In Vietnam there is a problem with bribery for places in the most sought-after schools.
The report quotes figures from the United Nations showing 110 countries where fees are levied, despite in theory having free education enshrined in law. The report describes "myriad pretexts" to impose charges on parents.
Degrees of dishonesty
So why should education be so vulnerable to corruption?
Parents want the best for their children, says the report, and they can be exploited by unscrupulous officials controlling access to places.
It also involves a great deal of public money filtering down from central government to local school authorities. In Nigeria, the report says, $21m (£13m) intended for schools was lost in two years.
But it's not only a problem for the developing world or those providing the basics of schooling.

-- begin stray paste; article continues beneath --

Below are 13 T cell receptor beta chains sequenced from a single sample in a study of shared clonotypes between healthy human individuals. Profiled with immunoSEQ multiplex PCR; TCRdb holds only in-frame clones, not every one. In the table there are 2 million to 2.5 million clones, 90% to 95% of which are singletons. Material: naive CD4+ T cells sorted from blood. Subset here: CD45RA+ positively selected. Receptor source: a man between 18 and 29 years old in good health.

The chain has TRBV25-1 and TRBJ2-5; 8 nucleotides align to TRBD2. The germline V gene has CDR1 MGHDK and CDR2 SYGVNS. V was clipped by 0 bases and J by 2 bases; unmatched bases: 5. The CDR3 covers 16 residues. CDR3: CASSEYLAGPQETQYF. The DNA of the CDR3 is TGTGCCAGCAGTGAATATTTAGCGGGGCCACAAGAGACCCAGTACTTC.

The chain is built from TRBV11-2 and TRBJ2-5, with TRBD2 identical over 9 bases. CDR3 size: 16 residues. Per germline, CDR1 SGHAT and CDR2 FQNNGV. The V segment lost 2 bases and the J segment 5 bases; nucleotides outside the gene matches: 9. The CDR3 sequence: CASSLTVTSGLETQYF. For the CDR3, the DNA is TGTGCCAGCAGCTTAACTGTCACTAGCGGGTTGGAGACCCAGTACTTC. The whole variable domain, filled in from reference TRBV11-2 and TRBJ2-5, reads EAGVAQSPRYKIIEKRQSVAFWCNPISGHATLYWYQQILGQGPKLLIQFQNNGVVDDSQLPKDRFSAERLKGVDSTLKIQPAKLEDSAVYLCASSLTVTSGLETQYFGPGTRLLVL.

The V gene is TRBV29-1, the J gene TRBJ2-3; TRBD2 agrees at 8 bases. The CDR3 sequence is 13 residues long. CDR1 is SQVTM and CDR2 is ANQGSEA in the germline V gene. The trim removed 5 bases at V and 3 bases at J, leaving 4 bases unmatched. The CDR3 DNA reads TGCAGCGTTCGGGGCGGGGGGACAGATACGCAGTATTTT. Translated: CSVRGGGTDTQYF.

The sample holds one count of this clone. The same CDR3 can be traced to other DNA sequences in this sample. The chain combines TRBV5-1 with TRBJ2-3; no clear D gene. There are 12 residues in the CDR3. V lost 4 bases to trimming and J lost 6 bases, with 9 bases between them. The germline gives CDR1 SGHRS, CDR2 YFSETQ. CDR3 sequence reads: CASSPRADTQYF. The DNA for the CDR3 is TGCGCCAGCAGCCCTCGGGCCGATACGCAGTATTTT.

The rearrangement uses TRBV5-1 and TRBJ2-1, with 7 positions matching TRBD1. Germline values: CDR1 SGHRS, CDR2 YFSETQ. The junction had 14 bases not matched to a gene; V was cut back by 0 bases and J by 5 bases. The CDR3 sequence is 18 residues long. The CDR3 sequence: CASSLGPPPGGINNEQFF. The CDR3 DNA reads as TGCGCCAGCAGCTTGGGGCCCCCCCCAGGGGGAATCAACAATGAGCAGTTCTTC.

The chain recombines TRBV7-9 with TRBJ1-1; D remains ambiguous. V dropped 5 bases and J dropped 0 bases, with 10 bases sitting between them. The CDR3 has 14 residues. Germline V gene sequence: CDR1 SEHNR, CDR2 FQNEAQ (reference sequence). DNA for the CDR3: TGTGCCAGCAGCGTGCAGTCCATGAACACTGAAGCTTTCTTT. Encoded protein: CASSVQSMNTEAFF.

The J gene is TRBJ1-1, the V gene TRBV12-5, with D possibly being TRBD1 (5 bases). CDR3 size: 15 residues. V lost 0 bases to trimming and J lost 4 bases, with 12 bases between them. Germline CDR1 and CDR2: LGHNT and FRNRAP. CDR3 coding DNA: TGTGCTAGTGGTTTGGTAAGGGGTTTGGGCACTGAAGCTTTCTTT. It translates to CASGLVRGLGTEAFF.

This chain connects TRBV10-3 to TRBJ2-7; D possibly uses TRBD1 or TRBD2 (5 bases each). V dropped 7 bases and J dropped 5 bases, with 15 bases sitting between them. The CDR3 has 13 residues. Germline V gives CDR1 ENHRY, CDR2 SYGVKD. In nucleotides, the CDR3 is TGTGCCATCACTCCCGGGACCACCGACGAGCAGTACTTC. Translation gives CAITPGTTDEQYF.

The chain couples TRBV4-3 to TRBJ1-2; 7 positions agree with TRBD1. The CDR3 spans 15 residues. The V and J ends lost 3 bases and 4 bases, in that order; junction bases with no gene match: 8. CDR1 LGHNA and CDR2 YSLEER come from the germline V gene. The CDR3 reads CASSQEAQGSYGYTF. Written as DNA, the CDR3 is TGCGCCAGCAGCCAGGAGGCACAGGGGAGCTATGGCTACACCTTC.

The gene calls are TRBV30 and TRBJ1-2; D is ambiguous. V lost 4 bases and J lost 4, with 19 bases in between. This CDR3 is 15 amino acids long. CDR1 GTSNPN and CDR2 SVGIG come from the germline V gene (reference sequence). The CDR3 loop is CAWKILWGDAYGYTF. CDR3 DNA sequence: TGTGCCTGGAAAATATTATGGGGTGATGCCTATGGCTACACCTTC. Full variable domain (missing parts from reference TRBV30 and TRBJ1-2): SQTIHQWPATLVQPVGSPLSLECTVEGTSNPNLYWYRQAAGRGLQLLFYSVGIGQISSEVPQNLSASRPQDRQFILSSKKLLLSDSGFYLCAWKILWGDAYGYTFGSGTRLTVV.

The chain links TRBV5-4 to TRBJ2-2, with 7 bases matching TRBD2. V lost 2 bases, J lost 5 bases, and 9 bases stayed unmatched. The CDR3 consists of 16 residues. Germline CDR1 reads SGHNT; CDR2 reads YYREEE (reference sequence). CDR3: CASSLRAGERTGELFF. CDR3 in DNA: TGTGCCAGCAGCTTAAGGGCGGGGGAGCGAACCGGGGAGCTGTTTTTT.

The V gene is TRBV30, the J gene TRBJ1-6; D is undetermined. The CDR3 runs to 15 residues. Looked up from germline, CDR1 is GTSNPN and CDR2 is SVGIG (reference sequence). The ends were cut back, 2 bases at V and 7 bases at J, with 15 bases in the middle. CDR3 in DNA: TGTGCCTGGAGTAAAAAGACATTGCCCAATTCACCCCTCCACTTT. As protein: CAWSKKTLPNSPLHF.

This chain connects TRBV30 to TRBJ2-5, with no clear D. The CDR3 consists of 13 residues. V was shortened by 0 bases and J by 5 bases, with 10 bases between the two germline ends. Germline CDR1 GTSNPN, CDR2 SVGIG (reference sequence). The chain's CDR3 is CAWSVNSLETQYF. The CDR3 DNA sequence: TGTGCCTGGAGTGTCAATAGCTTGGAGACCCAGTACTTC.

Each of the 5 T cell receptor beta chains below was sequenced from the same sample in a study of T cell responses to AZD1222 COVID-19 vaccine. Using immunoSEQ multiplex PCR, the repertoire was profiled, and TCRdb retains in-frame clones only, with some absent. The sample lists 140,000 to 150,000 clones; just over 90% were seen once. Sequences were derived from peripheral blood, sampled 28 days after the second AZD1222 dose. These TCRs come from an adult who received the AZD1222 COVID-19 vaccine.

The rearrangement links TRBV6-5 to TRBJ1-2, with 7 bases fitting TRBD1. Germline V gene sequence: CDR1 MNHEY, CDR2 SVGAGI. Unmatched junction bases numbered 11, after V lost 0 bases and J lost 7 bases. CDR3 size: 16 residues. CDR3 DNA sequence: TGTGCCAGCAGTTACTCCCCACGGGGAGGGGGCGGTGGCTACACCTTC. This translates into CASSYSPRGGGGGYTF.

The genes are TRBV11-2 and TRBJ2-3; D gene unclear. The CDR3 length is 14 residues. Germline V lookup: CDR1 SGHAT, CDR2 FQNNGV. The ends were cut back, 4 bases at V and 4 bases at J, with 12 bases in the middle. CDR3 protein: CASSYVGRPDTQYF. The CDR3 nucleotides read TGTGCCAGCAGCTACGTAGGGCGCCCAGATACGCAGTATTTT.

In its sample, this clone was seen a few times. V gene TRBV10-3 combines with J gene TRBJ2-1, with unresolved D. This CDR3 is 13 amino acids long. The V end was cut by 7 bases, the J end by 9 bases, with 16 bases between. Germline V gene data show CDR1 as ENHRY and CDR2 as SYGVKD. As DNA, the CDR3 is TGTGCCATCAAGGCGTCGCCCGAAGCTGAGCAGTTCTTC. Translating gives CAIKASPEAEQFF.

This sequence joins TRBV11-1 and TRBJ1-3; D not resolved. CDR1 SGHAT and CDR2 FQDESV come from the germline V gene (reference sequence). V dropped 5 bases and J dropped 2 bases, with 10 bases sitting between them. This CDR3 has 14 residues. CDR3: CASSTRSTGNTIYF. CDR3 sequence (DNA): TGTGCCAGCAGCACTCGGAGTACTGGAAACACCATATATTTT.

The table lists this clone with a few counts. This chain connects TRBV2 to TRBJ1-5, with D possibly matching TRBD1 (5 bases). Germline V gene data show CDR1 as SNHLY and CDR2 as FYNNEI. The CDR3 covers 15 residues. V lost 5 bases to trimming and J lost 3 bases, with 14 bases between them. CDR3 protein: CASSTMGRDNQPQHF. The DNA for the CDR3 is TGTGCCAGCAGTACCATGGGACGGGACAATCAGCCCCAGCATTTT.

The massive expansion in demand for university education has created rich opportunities for illicit charges.
Students need degree-level qualifications more than ever and are under great pressure to get university places and to leave with good grades, opening up fertile territory for corruption and cheating.
Eastern European and former Soviet states are highlighted as having had particular difficulties.
In Georgia, there have been reforms to stop corruption in university admissions. This hadn't simply been "cash-filled envelopes", but included a complex system of having to buy tutoring, Transparency International found.
There could also be more practical types of illicit charges, with suggestions that in Romania access to university accommodation depended on bribery.
The demand for qualifications has also generated its own industry in fake universities.